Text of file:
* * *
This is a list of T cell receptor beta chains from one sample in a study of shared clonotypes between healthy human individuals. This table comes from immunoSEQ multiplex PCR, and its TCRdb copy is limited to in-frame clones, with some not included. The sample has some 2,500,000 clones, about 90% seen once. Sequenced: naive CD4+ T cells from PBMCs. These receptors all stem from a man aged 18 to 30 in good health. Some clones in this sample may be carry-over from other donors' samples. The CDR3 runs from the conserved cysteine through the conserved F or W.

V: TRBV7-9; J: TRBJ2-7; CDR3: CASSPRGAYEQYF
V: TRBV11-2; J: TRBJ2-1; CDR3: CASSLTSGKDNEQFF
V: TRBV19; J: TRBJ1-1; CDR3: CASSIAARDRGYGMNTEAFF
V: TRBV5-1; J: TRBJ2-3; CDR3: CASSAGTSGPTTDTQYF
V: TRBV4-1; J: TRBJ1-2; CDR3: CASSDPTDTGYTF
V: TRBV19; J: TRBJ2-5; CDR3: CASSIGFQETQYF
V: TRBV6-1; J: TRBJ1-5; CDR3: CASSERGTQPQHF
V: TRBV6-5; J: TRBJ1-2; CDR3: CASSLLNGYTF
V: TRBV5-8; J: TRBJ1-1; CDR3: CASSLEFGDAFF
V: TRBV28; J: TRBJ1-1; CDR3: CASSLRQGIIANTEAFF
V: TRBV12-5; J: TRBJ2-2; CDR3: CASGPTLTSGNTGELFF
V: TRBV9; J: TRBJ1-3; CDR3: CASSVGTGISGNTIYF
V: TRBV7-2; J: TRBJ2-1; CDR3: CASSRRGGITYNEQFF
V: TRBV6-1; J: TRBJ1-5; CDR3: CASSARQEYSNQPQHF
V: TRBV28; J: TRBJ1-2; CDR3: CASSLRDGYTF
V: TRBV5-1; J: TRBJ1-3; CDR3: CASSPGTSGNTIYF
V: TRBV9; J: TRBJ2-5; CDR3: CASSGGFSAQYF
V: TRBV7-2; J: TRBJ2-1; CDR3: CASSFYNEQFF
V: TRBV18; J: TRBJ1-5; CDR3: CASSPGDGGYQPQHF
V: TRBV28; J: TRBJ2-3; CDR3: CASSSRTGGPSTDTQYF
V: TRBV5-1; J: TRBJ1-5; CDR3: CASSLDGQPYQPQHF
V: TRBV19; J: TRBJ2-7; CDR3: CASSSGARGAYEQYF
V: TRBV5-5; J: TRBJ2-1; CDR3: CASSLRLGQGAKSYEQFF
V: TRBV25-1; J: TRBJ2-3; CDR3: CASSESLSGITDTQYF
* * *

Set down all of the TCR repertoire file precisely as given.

This is a list of T cell receptor beta chains from one sample in a study of shared clonotypes between healthy human individuals. This table comes from immunoSEQ multiplex PCR, and its TCRdb copy is limited to in-frame clones, with some not included. The sample has some 2,500,000 clones, about 90% seen once. Sequenced: naive CD4+ T cells from PBMCs. These receptors all stem from a man aged 18 to 30 in good health. Some clones in this sample may be carry-over from other donors' samples. The CDR3 runs from the conserved cysteine through the conserved F or W.

V: TRBV7-9; J: TRBJ2-7; CDR3: CASSPRGAYEQYF
V: TRBV11-2; J: TRBJ2-1; CDR3: CASSLTSGKDNEQFF
V: TRBV19; J: TRBJ1-1; CDR3: CASSIAARDRGYGMNTEAFF
V: TRBV5-1; J: TRBJ2-3; CDR3: CASSAGTSGPTTDTQYF
V: TRBV4-1; J: TRBJ1-2; CDR3: CASSDPTDTGYTF
V: TRBV19; J: TRBJ2-5; CDR3: CASSIGFQETQYF
V: TRBV6-1; J: TRBJ1-5; CDR3: CASSERGTQPQHF
V: TRBV6-5; J: TRBJ1-2; CDR3: CASSLLNGYTF
V: TRBV5-8; J: TRBJ1-1; CDR3: CASSLEFGDAFF
V: TRBV28; J: TRBJ1-1; CDR3: CASSLRQGIIANTEAFF
V: TRBV12-5; J: TRBJ2-2; CDR3: CASGPTLTSGNTGELFF
V: TRBV9; J: TRBJ1-3; CDR3: CASSVGTGISGNTIYF
V: TRBV7-2; J: TRBJ2-1; CDR3: CASSRRGGITYNEQFF
V: TRBV6-1; J: TRBJ1-5; CDR3: CASSARQEYSNQPQHF
V: TRBV28; J: TRBJ1-2; CDR3: CASSLRDGYTF
V: TRBV5-1; J: TRBJ1-3; CDR3: CASSPGTSGNTIYF
V: TRBV9; J: TRBJ2-5; CDR3: CASSGGFSAQYF
V: TRBV7-2; J: TRBJ2-1; CDR3: CASSFYNEQFF
V: TRBV18; J: TRBJ1-5; CDR3: CASSPGDGGYQPQHF
V: TRBV28; J: TRBJ2-3; CDR3: CASSSRTGGPSTDTQYF
V: TRBV5-1; J: TRBJ1-5; CDR3: CASSLDGQPYQPQHF
V: TRBV19; J: TRBJ2-7; CDR3: CASSSGARGAYEQYF
V: TRBV5-5; J: TRBJ2-1; CDR3: CASSLRLGQGAKSYEQFF
V: TRBV25-1; J: TRBJ2-3; CDR3: CASSESLSGITDTQYF